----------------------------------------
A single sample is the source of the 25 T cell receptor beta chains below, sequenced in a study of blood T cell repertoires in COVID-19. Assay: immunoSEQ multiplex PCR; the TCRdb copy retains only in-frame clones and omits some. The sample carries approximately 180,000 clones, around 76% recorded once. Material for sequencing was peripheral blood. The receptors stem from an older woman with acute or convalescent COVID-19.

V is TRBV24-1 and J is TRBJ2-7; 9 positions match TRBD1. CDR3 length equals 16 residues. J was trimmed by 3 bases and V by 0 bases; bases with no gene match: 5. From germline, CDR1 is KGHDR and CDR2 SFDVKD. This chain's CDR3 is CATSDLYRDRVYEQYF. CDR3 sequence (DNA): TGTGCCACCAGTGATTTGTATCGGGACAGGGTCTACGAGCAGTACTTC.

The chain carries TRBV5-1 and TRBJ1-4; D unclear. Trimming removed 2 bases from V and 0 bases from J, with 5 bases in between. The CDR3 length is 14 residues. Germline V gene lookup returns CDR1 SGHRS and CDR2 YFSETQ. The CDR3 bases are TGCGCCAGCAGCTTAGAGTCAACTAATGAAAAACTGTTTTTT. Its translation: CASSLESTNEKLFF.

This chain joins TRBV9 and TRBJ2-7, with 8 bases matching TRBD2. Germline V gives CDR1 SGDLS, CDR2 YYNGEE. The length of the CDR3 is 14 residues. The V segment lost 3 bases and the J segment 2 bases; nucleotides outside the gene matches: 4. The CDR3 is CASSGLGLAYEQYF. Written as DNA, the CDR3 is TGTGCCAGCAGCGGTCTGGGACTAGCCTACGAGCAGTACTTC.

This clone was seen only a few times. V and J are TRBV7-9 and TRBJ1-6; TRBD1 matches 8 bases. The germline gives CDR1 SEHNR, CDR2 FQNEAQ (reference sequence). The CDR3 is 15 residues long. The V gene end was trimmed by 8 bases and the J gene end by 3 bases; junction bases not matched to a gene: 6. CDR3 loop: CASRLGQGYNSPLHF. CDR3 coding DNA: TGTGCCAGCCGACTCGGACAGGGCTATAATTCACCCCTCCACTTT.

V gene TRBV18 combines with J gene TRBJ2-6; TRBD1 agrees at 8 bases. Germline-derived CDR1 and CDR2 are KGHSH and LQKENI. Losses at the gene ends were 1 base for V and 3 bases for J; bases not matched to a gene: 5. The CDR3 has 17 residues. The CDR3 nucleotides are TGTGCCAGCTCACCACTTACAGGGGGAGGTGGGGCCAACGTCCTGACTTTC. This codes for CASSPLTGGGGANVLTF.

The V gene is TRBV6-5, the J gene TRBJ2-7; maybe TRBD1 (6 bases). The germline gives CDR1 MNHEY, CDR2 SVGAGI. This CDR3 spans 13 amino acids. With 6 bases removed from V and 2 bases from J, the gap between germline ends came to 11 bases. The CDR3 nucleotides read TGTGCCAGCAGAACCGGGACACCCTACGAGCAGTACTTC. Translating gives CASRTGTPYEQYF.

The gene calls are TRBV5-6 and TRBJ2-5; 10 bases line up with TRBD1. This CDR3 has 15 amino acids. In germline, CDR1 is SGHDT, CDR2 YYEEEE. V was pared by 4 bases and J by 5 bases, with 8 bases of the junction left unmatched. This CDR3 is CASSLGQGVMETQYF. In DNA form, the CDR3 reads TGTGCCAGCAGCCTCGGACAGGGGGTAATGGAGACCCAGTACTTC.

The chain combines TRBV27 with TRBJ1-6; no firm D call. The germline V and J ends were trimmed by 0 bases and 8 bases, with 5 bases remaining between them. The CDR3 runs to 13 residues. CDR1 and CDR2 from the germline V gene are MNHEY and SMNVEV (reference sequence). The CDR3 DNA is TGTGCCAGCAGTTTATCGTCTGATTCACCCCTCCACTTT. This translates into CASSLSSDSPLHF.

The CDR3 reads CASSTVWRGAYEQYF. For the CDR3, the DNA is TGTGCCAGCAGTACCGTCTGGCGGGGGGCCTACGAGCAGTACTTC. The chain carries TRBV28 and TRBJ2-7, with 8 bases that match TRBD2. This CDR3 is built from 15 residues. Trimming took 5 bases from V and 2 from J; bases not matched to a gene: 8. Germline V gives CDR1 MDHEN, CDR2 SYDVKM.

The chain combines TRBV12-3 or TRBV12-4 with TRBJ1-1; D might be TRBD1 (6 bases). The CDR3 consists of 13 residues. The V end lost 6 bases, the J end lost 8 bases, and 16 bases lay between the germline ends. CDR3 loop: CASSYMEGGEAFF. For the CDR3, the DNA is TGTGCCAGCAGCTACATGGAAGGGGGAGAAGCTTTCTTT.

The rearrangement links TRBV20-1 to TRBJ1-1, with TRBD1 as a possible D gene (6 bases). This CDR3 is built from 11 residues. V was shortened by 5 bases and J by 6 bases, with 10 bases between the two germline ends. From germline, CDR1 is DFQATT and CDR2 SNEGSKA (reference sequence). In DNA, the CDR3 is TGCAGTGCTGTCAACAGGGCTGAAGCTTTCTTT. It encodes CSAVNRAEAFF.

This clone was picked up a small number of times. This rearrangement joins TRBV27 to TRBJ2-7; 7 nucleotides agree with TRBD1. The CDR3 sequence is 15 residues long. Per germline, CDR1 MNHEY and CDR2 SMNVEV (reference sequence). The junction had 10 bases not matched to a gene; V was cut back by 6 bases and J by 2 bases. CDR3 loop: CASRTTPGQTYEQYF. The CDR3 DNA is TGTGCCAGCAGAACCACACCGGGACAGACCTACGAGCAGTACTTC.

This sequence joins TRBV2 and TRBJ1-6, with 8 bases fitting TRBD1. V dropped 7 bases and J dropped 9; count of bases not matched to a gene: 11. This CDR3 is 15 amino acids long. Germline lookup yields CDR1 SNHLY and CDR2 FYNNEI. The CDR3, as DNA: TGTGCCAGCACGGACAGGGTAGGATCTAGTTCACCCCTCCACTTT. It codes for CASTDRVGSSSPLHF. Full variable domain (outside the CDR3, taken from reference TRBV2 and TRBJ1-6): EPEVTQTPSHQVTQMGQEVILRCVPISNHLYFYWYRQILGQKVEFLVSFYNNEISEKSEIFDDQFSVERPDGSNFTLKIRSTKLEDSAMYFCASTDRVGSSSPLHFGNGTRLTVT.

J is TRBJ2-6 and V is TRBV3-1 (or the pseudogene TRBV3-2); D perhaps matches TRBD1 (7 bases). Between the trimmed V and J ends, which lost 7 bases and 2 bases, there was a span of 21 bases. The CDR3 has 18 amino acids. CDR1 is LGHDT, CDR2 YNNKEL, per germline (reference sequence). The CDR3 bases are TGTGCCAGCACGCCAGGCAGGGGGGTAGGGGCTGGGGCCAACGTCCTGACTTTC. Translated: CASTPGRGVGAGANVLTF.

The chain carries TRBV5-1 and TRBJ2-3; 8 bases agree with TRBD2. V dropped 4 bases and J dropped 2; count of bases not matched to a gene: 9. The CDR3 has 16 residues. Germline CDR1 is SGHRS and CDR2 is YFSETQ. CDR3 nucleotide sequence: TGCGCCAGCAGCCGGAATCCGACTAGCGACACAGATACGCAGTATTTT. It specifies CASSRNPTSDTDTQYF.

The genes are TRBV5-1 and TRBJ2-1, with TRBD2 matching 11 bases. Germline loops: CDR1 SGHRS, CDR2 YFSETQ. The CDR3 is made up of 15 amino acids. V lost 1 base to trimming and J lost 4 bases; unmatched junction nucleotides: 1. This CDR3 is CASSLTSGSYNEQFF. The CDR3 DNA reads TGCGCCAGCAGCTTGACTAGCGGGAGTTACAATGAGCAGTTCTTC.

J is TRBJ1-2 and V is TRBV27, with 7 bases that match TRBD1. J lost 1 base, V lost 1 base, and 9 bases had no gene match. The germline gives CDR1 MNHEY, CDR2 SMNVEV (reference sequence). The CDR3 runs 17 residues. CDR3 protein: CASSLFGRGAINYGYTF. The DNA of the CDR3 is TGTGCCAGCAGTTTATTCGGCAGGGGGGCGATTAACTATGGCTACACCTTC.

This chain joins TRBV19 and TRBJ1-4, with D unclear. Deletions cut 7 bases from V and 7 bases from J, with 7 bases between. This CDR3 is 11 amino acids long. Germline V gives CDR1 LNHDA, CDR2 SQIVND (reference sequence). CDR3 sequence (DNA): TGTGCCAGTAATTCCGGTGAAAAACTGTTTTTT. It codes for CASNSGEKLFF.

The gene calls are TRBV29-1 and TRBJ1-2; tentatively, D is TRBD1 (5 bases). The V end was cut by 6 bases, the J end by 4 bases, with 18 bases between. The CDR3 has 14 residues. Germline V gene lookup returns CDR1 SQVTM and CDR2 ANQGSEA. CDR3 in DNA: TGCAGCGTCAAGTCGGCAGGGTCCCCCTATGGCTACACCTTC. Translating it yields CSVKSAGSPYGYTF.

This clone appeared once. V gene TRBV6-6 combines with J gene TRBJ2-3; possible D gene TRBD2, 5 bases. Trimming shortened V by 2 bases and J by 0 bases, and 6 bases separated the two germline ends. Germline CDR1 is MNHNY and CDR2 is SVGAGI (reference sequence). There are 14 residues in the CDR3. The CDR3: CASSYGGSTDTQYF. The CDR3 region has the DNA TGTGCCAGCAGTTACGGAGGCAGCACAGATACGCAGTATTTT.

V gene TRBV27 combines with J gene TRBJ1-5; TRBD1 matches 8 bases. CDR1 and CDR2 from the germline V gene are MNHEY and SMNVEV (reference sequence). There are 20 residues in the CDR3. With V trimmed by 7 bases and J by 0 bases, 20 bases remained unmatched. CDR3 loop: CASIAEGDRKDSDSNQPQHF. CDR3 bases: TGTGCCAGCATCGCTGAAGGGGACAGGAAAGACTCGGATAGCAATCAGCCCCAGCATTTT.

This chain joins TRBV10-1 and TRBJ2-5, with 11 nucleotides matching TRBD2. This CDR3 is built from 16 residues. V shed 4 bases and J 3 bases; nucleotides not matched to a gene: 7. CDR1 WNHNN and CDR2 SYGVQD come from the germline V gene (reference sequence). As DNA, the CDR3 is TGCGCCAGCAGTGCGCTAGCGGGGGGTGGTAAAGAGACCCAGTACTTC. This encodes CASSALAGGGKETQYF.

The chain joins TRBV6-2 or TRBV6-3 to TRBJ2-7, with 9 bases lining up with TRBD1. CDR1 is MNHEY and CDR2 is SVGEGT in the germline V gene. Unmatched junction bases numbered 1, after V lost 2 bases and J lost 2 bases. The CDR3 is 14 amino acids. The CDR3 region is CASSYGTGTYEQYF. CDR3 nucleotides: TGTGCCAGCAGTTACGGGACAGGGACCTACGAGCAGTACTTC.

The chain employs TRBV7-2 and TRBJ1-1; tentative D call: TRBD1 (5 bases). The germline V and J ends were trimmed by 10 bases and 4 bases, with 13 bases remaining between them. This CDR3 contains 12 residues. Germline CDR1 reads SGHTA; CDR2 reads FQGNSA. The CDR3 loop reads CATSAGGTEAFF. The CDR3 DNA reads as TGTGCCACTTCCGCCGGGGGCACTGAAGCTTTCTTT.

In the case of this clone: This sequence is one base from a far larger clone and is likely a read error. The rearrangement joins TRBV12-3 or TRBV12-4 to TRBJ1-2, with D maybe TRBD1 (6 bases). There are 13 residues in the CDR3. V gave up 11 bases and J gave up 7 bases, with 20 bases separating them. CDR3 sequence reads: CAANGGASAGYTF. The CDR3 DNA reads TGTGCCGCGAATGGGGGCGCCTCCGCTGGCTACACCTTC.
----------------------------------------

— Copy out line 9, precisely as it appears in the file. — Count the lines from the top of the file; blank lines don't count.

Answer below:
The chain combines TRBV27 with TRBJ1-6; no firm D call. The germline V and J ends were trimmed by 0 bases and 8 bases, with 5 bases remaining between them. The CDR3 runs to 13 residues. CDR1 and CDR2 from the germline V gene are MNHEY and SMNVEV (reference sequence). The CDR3 DNA is TGTGCCAGCAGTTTATCGTCTGATTCACCCCTCCACTTT. This translates into CASSLSSDSPLHF.